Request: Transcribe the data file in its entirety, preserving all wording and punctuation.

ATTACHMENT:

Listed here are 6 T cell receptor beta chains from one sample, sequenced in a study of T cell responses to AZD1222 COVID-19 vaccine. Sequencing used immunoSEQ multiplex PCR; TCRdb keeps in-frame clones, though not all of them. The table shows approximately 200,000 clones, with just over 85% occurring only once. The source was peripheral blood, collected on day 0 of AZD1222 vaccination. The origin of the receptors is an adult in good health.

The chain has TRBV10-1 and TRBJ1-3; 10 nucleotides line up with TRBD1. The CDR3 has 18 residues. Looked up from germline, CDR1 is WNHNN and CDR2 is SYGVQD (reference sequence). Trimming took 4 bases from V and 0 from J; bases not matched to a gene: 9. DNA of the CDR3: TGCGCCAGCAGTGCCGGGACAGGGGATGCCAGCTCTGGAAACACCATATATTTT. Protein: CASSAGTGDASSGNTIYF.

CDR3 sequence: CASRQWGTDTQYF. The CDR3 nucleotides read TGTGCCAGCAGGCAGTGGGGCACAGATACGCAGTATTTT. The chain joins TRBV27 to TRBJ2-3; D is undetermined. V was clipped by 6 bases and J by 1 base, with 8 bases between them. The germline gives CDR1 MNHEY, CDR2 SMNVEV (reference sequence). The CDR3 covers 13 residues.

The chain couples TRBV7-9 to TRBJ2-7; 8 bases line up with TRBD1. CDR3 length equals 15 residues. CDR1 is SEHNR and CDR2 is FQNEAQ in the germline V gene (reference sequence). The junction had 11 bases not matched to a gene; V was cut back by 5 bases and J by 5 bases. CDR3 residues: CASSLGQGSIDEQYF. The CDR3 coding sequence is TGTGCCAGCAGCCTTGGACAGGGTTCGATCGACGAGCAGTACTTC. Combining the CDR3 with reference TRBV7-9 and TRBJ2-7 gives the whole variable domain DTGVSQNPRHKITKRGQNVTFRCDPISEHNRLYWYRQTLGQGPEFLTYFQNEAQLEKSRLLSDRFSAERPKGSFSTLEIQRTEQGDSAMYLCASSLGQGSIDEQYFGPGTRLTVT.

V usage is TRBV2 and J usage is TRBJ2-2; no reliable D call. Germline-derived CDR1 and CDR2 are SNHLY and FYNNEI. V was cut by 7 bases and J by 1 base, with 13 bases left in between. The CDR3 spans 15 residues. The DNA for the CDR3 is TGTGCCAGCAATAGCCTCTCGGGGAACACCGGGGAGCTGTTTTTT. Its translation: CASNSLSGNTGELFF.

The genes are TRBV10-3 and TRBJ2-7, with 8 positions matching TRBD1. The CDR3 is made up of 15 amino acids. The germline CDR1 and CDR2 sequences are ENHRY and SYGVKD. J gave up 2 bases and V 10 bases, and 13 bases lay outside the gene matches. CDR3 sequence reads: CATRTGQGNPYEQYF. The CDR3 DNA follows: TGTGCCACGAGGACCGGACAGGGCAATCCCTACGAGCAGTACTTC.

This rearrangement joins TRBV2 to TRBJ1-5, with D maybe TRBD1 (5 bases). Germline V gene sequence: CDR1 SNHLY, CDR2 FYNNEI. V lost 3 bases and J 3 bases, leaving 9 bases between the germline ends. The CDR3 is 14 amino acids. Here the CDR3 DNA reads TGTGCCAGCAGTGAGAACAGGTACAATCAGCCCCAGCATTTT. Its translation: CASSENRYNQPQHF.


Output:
Listed here are 6 T cell receptor beta chains from one sample, sequenced in a study of T cell responses to AZD1222 COVID-19 vaccine. Sequencing used immunoSEQ multiplex PCR; TCRdb keeps in-frame clones, though not all of them. The table shows approximately 200,000 clones, with just over 85% occurring only once. The source was peripheral blood, collected on day 0 of AZD1222 vaccination. The origin of the receptors is an adult in good health.

The chain has TRBV10-1 and TRBJ1-3; 10 nucleotides line up with TRBD1. The CDR3 has 18 residues. Looked up from germline, CDR1 is WNHNN and CDR2 is SYGVQD (reference sequence). Trimming took 4 bases from V and 0 from J; bases not matched to a gene: 9. DNA of the CDR3: TGCGCCAGCAGTGCCGGGACAGGGGATGCCAGCTCTGGAAACACCATATATTTT. Protein: CASSAGTGDASSGNTIYF.

CDR3 sequence: CASRQWGTDTQYF. The CDR3 nucleotides read TGTGCCAGCAGGCAGTGGGGCACAGATACGCAGTATTTT. The chain joins TRBV27 to TRBJ2-3; D is undetermined. V was clipped by 6 bases and J by 1 base, with 8 bases between them. The germline gives CDR1 MNHEY, CDR2 SMNVEV (reference sequence). The CDR3 covers 13 residues.

The chain couples TRBV7-9 to TRBJ2-7; 8 bases line up with TRBD1. CDR3 length equals 15 residues. CDR1 is SEHNR and CDR2 is FQNEAQ in the germline V gene (reference sequence). The junction had 11 bases not matched to a gene; V was cut back by 5 bases and J by 5 bases. CDR3 residues: CASSLGQGSIDEQYF. The CDR3 coding sequence is TGTGCCAGCAGCCTTGGACAGGGTTCGATCGACGAGCAGTACTTC. Combining the CDR3 with reference TRBV7-9 and TRBJ2-7 gives the whole variable domain DTGVSQNPRHKITKRGQNVTFRCDPISEHNRLYWYRQTLGQGPEFLTYFQNEAQLEKSRLLSDRFSAERPKGSFSTLEIQRTEQGDSAMYLCASSLGQGSIDEQYFGPGTRLTVT.

V usage is TRBV2 and J usage is TRBJ2-2; no reliable D call. Germline-derived CDR1 and CDR2 are SNHLY and FYNNEI. V was cut by 7 bases and J by 1 base, with 13 bases left in between. The CDR3 spans 15 residues. The DNA for the CDR3 is TGTGCCAGCAATAGCCTCTCGGGGAACACCGGGGAGCTGTTTTTT. Its translation: CASNSLSGNTGELFF.

The genes are TRBV10-3 and TRBJ2-7, with 8 positions matching TRBD1. The CDR3 is made up of 15 amino acids. The germline CDR1 and CDR2 sequences are ENHRY and SYGVKD. J gave up 2 bases and V 10 bases, and 13 bases lay outside the gene matches. CDR3 sequence reads: CATRTGQGNPYEQYF. The CDR3 DNA follows: TGTGCCACGAGGACCGGACAGGGCAATCCCTACGAGCAGTACTTC.

This rearrangement joins TRBV2 to TRBJ1-5, with D maybe TRBD1 (5 bases). Germline V gene sequence: CDR1 SNHLY, CDR2 FYNNEI. V lost 3 bases and J 3 bases, leaving 9 bases between the germline ends. The CDR3 is 14 amino acids. Here the CDR3 DNA reads TGTGCCAGCAGTGAGAACAGGTACAATCAGCCCCAGCATTTT. Its translation: CASSENRYNQPQHF.